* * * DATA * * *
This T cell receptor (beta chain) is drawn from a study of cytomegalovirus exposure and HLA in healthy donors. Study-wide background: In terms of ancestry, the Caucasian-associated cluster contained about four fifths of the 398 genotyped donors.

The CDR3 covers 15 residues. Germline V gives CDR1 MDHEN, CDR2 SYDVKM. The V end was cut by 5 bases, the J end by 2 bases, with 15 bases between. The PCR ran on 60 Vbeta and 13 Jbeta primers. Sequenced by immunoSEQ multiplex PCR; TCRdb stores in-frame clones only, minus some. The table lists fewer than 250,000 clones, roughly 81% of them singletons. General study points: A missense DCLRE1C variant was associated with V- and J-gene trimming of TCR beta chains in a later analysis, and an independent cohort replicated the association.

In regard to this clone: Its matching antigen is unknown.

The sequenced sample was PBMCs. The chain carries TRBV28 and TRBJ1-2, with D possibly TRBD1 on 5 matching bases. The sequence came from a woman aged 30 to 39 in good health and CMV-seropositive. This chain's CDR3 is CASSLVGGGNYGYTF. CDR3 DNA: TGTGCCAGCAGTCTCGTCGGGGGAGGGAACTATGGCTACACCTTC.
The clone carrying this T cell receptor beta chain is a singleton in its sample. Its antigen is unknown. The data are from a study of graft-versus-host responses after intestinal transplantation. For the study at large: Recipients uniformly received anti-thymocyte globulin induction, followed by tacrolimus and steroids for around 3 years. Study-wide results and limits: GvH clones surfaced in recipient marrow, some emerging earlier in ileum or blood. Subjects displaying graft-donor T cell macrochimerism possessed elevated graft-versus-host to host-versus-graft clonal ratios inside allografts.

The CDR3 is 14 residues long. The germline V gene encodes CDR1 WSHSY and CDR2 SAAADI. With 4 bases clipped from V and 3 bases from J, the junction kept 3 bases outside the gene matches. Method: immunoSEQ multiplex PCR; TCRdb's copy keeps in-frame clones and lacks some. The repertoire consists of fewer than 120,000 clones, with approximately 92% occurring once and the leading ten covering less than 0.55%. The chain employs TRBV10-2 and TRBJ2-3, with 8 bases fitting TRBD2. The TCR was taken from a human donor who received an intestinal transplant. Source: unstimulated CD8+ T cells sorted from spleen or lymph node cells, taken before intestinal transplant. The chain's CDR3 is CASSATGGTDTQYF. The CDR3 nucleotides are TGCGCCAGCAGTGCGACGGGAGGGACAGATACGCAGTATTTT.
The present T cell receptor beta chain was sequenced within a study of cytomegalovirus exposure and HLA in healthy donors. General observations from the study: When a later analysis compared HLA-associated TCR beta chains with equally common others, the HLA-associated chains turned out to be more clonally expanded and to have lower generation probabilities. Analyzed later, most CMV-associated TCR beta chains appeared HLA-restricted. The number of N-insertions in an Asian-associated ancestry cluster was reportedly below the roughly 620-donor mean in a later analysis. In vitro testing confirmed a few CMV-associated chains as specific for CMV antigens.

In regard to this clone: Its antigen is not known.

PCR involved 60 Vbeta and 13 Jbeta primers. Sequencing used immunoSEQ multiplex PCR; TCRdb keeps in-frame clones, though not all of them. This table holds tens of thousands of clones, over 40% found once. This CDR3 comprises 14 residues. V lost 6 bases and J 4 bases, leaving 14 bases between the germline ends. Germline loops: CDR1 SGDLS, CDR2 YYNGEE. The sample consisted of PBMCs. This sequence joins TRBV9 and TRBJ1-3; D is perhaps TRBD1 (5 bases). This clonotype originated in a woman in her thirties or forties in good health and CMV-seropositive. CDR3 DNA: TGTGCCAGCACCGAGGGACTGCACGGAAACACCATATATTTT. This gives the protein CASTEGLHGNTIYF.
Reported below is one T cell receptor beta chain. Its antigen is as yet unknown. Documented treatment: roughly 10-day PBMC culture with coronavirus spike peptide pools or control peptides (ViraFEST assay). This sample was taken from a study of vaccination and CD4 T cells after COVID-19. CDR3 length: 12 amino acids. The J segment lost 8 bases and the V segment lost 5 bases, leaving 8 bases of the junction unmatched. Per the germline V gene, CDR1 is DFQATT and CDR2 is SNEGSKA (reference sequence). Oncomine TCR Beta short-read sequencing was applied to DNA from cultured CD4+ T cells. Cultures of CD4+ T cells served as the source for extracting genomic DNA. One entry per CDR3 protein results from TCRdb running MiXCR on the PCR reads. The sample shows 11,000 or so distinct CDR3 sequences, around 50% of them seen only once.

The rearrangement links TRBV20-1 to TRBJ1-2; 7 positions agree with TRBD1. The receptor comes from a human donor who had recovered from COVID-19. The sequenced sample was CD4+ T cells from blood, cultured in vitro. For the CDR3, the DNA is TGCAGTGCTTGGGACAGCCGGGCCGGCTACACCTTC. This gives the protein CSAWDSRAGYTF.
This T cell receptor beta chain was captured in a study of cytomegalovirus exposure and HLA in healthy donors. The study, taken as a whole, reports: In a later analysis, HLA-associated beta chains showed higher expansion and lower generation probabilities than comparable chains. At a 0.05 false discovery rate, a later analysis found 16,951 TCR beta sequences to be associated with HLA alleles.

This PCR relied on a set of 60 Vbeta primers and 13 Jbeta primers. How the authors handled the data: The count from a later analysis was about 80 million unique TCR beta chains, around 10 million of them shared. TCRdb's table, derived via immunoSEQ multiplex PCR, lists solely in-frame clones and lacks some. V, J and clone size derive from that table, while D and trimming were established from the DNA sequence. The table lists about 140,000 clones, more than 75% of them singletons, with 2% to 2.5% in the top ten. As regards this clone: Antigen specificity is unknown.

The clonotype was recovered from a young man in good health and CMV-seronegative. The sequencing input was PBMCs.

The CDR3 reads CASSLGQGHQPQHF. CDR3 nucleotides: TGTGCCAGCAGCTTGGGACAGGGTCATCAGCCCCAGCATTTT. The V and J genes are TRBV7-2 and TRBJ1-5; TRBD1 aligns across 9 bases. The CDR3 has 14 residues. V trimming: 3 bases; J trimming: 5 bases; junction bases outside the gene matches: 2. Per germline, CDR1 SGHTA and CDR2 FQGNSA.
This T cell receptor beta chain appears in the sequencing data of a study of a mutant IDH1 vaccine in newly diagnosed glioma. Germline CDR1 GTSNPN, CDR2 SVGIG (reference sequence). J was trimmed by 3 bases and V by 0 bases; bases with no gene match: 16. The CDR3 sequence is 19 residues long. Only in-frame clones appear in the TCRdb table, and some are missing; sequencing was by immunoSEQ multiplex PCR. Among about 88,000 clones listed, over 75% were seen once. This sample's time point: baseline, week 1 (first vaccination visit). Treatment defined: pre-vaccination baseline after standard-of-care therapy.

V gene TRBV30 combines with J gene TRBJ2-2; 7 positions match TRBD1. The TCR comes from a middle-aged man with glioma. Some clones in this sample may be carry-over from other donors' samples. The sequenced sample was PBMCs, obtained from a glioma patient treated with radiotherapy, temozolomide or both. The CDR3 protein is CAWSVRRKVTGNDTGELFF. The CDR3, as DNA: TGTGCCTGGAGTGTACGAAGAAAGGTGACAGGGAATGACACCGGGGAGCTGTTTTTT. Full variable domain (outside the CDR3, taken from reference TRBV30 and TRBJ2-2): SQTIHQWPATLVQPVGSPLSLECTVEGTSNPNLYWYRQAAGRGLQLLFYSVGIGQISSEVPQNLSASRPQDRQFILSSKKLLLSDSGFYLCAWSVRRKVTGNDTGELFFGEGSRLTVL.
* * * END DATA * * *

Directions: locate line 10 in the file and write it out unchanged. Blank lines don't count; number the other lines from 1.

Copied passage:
Reported below is one T cell receptor beta chain. Its antigen is as yet unknown. Documented treatment: roughly 10-day PBMC culture with coronavirus spike peptide pools or control peptides (ViraFEST assay). This sample was taken from a study of vaccination and CD4 T cells after COVID-19. CDR3 length: 12 amino acids. The J segment lost 8 bases and the V segment lost 5 bases, leaving 8 bases of the junction unmatched. Per the germline V gene, CDR1 is DFQATT and CDR2 is SNEGSKA (reference sequence). Oncomine TCR Beta short-read sequencing was applied to DNA from cultured CD4+ T cells. Cultures of CD4+ T cells served as the source for extracting genomic DNA. One entry per CDR3 protein results from TCRdb running MiXCR on the PCR reads. The sample shows 11,000 or so distinct CDR3 sequences, around 50% of them seen only once.